Creator: Nishimura Satoshi
Length: 26 Episodes
+ Simple and entertaining
Extremely slow start
Filler episodes throughout
Trigun isn't the greatest anime out there, but it does have its moments. Trigun starts off slow and finally gets a real story near the middle of the series, but it still throws in some filler episodes. If you can get past the fillers and forgive the average ending, Trigun is actually entertaining.
3 out of 5
Trigun Anime Review
Written by: Raye on 7/1/2001
In the distant future on a distant planet lives the $$60,000,000,000 Man known as Vash the Stampede. Also known as the Humanoid Typhoon, Vash is a feared man charged with the crime of destroying an entire city. His name is well known throughout the entire land, but the question is - who is Vash, really?
Trigun is a sci-fi western anime that came out in 1998, the year of the 'space cowboy' animes in Japan. While rivaling Cowboy Bebop and Outlaw Star, Trigun is completely different from both series. With Trigun, it stays true to the western theme. From gunslinging to barroom brawls, Trigun contains it all. You'll sometimes forget that there's a bit of sci-fi involved in this action/comedy series. You read right. Comedy. Don't let any of the pictures deceive you; Trigun is a very silly show in the beginning. Vash acts like a crazy man, screaming like a girl as he dodges bullets. Now what hero can you find nowadays that is so cool, yet so goofy? Himura Kenshin? Glad you brought that up, but I'll get back to the Rurouni Kenshin-Trigun relationship in a bit.
The story is plain and simple. Vash the Stampede is the most wanted man on the planet. There are people after the bounty on his head, but the problem is no one is really sure what Vash the Stampede looks like. Meanwhile, two girls from the Bernardelli Insurance Company named Meryl Strife and Milly Thompson track down Vash in hopes of preventing him from causing any more property damage. It starts off on a simple path, but later, this slapstick comedy turns into a serious drama. Vash is forced into situations where he must become serious in order to save the day. With the introduction of the Gung-Ho Guns in the middle of the series, Trigun really heats up story wise.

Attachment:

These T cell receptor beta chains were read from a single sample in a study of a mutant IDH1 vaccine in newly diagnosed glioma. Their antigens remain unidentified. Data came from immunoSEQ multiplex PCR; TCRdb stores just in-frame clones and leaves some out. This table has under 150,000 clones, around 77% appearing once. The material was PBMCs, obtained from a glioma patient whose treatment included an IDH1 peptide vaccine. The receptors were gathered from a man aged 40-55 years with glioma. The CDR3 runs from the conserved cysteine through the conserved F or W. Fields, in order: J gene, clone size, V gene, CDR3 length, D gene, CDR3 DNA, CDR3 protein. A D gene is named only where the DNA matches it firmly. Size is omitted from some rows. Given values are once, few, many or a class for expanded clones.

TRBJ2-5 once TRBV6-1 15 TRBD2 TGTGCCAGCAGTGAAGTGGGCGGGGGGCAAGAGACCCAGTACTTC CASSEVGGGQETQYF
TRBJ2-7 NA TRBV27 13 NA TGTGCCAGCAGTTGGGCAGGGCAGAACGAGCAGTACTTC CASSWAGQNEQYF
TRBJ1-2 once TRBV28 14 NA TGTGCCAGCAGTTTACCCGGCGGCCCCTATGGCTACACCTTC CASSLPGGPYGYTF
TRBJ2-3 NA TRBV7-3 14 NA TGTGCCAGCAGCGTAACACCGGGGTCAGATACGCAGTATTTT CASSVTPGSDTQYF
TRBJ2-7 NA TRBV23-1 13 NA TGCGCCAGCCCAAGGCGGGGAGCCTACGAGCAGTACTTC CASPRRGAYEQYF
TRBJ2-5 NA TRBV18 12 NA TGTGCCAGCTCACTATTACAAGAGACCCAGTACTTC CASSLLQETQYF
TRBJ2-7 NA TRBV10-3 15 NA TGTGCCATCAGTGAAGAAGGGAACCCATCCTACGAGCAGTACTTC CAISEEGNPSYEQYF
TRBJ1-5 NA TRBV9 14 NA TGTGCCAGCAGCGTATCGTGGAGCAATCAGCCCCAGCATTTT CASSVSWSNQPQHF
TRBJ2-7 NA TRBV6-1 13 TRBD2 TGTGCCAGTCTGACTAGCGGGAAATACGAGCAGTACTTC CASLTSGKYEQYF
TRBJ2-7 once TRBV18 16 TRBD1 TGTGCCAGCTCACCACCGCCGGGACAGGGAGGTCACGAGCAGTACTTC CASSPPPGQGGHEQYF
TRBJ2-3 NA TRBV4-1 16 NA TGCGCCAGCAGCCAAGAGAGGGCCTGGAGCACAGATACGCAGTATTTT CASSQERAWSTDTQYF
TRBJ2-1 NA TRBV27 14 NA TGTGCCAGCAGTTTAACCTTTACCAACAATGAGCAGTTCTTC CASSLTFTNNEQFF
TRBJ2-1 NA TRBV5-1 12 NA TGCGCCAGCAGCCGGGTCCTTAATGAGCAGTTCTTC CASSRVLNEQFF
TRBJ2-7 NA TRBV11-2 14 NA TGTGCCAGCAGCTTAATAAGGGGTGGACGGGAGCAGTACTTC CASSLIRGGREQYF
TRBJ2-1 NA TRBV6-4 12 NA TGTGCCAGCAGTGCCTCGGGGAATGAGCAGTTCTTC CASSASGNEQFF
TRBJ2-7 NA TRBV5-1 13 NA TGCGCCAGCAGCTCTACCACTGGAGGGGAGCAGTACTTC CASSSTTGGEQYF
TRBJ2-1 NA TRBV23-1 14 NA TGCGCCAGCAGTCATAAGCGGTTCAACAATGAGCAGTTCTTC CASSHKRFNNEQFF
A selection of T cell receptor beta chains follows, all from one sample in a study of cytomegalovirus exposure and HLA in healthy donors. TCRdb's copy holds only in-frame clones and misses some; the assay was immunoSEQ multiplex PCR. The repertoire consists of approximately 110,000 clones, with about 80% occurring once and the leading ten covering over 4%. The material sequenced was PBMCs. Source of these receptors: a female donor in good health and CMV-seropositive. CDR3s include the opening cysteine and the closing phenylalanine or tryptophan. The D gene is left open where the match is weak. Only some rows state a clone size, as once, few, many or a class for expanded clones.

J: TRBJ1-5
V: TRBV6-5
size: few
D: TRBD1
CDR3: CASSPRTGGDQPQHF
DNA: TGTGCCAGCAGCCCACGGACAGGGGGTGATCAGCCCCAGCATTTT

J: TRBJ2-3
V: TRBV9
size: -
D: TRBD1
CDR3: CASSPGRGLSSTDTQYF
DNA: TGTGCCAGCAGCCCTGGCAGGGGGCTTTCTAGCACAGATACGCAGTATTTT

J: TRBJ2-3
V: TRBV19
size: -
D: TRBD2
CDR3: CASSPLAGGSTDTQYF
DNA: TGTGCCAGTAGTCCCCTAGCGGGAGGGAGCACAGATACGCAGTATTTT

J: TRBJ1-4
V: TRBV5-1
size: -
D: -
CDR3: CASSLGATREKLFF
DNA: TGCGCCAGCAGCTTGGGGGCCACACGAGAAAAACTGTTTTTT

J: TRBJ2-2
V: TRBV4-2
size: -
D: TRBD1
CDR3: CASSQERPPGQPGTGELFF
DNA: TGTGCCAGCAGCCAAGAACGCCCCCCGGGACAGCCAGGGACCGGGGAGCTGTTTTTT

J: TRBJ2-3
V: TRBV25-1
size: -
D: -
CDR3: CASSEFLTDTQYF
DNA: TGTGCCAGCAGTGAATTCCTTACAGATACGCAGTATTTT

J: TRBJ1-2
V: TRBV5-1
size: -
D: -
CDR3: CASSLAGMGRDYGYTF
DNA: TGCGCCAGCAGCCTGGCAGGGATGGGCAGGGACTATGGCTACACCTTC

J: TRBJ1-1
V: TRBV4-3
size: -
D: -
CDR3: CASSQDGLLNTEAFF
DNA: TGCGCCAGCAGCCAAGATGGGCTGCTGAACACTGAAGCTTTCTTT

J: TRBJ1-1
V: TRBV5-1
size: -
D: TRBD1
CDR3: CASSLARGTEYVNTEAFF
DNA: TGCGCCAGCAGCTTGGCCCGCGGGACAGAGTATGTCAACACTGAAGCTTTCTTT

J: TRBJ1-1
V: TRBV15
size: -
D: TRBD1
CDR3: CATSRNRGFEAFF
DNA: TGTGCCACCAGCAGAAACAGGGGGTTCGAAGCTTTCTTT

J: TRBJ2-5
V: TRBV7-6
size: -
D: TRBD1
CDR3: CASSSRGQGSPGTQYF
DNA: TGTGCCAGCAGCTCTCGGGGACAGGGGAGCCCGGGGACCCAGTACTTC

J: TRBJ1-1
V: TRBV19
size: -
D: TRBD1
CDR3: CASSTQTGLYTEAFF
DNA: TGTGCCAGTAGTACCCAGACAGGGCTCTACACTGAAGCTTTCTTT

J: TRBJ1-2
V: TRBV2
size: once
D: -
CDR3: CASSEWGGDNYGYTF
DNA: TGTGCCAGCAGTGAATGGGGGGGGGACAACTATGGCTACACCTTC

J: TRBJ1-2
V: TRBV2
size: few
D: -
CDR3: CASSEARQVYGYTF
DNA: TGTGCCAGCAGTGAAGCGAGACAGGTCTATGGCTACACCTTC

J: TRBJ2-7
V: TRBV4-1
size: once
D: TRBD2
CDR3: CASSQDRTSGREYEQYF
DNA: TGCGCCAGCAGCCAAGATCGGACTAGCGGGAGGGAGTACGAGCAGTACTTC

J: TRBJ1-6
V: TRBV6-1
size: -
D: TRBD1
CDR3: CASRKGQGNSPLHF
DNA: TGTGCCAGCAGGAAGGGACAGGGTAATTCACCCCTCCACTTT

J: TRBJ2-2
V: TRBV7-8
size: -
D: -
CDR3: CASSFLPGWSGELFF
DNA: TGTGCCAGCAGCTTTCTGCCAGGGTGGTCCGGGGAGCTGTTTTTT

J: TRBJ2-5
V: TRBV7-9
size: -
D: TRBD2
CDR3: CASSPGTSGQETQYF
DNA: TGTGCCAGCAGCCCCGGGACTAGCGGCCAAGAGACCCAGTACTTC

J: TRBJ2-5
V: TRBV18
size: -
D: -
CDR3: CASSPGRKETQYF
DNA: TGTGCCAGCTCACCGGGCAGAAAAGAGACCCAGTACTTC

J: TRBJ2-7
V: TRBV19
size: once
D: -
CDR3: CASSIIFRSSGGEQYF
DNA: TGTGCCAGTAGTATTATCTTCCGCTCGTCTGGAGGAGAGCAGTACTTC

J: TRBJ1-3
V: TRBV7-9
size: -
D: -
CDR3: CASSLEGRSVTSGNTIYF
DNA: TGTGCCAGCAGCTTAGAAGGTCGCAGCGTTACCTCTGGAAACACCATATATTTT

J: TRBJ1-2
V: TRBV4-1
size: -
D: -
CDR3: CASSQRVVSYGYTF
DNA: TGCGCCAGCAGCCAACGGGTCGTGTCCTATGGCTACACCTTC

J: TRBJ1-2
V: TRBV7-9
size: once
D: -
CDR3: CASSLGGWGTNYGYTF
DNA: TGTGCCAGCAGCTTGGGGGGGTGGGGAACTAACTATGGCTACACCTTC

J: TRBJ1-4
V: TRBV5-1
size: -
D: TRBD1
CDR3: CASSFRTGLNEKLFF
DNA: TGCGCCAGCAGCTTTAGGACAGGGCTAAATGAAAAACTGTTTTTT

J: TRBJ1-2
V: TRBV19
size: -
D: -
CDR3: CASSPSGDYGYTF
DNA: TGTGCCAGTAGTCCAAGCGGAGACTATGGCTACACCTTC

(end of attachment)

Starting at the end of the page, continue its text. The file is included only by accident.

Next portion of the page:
Trigun's beginning starts slow. The first handful of episodes are pretty much filler episodes. Not much story is involved with this bunch, but the thing the series is trying to get the viewer to understand is how the characters work, what their personality is like, and so forth. Things can get a bit repetitive from just the first eight episodes, but it's worth the wait until Nicholas D. Wolfwood arrives. The cross-carrying preacher saves the show from losing viewers by adding to the silliness. When Wolfwood and Vash team up, it's nonstop fun.
By the middle of the series, there may be a few turned off by how the show is going. There has been no plot introduced and the characters are well developed, but have nothing to work with. Enter the Gung-Ho Guns, the villains of the series. At last, Vash has a major group of enemies to deal with.
At this point, Trigun has turned serious. No longer will you see Vash dancing around your television screen. Instead, you will see the other side of Vash, his serious side. The past begins to haunt our hero and the Gung-Ho Guns don't give poor Vash a break. What will Vash do to stop villains that are not only after the bounty on his head, but his life as well?
There are a few gripes about Trigun. Every anime has a con. Trigun starts off slow and picks up the pace midway through the series. Even so, after that, there are a few unnecessary filler episodes that follow. About half of Trigun's episodes don't carry much plot. While a lot of characters are well designed and well developed (Vash, Wolfwood, Knives), the characters with smaller roles (Meryl, Milly, Gung-Ho Guns) lack personality, with the exception of Legato Bluesummers. The Insurance Girls are in almost every episode of Trigun, yet, not much people care if they are. I say they're just there to make Vash look good. Milly can add humor into certain scenes, but other than that, their personalities are pretty dry. The same thing can be said for the Gung-Ho Guns. There's a bunch of them, but they're not as important as they should be.
What disappointed people the most was how Trigun ended. In my opinion, it was a decent ending and nothing to vomit over in utter disgust. Perhaps it's because there were too many things that people were hoping to see but never happened. So, if you're one to write up fan fiction, Trigun's a good series to let your imagination run wild.
Getting back to the Rurouni Kenshin-Trigun relationship... Vash the Stampede is like Himura Kenshin. Neither of them wants to kill, even though they could easily do so. The only difference is Vash uses a gun and Kenshin wields a sword. Trigun originally was a manga that made its debut in 1995. Rurouni Kenshin was coming out around the same time. There are some who speculate that Trigun's creator, Yasuhiro Nightow, borrowed some of the characteristics of Himura Kenshin and used them for Vash. However, Vash is a lot more pacifistic than Kenshin ever will be.
Overall, Trigun is a decent series. Beginners trying to get into anime will like this show. Trigun has some of the nicest (and coolest) character designs around, but unfortunately contains a plot that lasts throughout only a few episodes in the later half of the series. The music for this series is good. It matches nicely with the western theme and has a few that go along with the sci-fi theme. All there's left to say is... Love and Peace!
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